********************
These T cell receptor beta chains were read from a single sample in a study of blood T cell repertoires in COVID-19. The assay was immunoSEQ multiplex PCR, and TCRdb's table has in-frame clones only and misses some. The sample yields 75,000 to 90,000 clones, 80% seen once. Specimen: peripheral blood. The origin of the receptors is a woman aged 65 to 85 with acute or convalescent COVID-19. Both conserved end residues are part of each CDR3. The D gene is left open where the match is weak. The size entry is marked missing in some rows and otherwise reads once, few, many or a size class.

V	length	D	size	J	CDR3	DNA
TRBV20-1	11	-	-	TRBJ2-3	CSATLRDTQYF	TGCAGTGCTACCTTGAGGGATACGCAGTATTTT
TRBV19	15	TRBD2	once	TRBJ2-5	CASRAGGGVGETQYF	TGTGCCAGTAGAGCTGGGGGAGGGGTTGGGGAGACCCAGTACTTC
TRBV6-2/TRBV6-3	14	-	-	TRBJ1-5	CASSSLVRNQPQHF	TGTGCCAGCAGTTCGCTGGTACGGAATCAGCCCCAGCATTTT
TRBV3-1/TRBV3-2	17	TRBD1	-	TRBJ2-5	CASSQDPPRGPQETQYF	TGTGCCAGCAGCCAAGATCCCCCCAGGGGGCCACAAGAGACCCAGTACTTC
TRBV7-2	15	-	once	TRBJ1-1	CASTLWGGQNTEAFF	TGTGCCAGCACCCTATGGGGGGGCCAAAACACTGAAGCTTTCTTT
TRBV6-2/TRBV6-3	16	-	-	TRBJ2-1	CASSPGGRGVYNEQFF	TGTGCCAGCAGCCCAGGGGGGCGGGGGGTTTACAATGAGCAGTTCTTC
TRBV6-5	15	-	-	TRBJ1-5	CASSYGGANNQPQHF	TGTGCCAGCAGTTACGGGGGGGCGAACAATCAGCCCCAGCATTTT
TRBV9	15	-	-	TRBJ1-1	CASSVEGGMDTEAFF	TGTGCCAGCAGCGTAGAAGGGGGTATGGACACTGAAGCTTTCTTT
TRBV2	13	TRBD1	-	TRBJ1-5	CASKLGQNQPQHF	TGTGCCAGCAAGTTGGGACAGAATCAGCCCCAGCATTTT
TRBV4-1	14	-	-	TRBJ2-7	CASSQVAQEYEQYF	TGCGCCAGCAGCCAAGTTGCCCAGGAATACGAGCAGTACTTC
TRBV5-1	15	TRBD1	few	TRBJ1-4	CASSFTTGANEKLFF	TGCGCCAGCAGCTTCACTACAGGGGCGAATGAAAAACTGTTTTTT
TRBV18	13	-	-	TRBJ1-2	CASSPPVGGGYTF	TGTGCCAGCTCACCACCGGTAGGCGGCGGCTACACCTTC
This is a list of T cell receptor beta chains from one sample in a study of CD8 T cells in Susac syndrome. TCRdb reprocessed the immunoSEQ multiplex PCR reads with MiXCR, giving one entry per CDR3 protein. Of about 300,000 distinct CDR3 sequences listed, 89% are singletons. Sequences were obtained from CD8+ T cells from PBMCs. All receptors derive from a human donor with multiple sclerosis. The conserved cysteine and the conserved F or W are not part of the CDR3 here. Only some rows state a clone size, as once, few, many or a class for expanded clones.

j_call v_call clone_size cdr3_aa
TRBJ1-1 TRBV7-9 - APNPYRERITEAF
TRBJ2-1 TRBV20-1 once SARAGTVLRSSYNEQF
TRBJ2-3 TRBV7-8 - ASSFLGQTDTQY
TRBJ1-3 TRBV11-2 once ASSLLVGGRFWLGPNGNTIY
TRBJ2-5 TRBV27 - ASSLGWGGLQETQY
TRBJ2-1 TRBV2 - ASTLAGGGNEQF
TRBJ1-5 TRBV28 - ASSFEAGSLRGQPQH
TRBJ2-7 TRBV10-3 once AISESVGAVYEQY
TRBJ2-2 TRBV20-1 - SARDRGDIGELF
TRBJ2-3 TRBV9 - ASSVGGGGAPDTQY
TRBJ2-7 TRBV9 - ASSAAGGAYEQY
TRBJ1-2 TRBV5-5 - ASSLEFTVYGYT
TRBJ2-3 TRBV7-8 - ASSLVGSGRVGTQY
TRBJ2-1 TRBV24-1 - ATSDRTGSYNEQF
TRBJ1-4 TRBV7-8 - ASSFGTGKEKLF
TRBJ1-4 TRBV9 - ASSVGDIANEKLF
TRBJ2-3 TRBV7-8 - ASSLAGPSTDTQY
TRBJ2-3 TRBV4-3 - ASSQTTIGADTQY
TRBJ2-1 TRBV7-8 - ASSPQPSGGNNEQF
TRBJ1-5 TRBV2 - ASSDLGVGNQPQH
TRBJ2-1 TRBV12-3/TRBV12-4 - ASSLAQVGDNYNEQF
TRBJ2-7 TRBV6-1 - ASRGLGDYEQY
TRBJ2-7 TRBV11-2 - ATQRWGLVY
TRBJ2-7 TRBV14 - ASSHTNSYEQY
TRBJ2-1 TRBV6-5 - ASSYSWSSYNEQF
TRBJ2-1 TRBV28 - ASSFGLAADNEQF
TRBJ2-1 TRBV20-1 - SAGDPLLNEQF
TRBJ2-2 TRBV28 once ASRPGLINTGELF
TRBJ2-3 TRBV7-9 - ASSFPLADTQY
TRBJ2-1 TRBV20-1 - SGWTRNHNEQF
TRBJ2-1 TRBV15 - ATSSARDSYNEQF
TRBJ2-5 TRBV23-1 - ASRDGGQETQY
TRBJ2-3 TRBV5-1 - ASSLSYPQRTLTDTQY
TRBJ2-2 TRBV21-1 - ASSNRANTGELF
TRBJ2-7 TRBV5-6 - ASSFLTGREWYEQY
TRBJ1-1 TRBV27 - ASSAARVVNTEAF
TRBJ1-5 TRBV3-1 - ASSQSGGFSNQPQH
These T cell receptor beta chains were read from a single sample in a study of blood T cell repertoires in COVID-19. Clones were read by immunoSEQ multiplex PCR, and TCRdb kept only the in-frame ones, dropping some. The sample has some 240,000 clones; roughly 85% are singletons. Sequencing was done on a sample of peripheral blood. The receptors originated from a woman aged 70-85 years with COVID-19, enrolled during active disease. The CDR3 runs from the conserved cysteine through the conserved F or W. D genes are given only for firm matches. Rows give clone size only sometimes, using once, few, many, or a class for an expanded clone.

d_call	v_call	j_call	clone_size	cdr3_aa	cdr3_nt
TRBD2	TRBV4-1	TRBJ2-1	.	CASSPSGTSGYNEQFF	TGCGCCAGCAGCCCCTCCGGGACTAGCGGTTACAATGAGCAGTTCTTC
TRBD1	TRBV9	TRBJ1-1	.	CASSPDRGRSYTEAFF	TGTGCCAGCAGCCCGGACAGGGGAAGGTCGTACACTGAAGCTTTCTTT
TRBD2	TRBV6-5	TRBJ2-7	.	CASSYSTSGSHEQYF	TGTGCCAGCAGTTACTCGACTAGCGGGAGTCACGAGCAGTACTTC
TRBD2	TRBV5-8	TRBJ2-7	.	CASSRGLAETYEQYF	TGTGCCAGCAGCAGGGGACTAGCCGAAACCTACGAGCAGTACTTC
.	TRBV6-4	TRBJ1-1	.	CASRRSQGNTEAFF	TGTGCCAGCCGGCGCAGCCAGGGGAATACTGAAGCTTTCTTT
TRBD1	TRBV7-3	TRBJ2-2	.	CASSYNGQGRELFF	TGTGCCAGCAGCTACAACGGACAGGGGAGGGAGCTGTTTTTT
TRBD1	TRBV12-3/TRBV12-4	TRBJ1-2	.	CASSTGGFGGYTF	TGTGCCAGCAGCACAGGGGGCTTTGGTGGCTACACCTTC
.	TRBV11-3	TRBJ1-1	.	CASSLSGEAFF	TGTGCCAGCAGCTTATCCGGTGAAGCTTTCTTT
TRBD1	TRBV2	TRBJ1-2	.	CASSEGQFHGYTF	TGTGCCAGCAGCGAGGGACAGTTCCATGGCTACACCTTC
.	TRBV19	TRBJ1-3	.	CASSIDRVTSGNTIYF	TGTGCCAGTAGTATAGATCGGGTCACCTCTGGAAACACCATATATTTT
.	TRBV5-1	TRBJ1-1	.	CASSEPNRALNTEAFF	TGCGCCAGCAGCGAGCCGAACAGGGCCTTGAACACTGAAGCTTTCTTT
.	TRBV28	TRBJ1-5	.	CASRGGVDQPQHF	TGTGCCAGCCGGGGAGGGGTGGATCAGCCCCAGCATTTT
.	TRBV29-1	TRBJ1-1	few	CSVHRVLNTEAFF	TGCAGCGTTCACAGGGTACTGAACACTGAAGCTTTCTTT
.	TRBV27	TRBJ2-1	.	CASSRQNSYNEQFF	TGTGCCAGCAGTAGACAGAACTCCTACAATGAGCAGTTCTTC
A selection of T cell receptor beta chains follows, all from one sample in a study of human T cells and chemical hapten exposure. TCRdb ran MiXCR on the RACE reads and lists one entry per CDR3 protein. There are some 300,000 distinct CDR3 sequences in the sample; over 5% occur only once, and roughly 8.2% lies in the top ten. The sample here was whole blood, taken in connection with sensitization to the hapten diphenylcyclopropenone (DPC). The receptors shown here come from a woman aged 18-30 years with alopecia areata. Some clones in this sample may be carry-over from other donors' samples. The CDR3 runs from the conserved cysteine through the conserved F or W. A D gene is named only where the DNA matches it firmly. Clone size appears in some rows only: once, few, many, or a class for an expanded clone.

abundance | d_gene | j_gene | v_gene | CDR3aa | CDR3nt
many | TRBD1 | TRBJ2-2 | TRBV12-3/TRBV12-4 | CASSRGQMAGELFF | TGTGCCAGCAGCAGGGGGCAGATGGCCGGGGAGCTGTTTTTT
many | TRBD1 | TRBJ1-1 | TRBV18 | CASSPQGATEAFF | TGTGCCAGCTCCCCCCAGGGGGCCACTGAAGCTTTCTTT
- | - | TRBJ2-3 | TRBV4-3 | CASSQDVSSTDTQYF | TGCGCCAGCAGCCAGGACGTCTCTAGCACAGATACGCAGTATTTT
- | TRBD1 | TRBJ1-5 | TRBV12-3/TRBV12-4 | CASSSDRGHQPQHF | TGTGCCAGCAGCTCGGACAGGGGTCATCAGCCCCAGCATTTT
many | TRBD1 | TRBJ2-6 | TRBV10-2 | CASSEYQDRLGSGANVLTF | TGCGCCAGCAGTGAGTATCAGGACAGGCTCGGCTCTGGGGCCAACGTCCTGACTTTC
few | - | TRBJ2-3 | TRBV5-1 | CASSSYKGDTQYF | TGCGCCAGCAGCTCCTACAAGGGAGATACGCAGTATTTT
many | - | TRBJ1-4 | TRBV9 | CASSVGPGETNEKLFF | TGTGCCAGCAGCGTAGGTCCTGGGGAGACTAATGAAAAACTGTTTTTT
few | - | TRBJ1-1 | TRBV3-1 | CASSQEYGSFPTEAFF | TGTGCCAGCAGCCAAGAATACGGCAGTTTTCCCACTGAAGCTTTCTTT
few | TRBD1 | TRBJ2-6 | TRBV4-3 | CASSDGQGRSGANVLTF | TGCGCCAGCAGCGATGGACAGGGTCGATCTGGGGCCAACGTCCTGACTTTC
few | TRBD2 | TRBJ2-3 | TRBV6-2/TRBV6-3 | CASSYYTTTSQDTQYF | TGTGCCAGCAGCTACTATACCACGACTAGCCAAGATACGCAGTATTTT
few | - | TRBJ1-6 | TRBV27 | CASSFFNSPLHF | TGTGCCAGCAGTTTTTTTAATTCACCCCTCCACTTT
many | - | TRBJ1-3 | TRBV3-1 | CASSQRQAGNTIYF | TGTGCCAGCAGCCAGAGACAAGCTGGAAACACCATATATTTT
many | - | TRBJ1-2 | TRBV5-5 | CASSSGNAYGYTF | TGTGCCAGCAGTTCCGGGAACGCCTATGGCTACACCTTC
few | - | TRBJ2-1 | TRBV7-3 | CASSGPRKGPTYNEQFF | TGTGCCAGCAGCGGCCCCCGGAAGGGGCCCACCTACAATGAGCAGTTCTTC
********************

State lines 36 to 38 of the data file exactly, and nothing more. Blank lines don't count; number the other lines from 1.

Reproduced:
TRBJ1-5 TRBV2 - ASSDLGVGNQPQH
TRBJ2-1 TRBV12-3/TRBV12-4 - ASSLAQVGDNYNEQF
TRBJ2-7 TRBV6-1 - ASRGLGDYEQY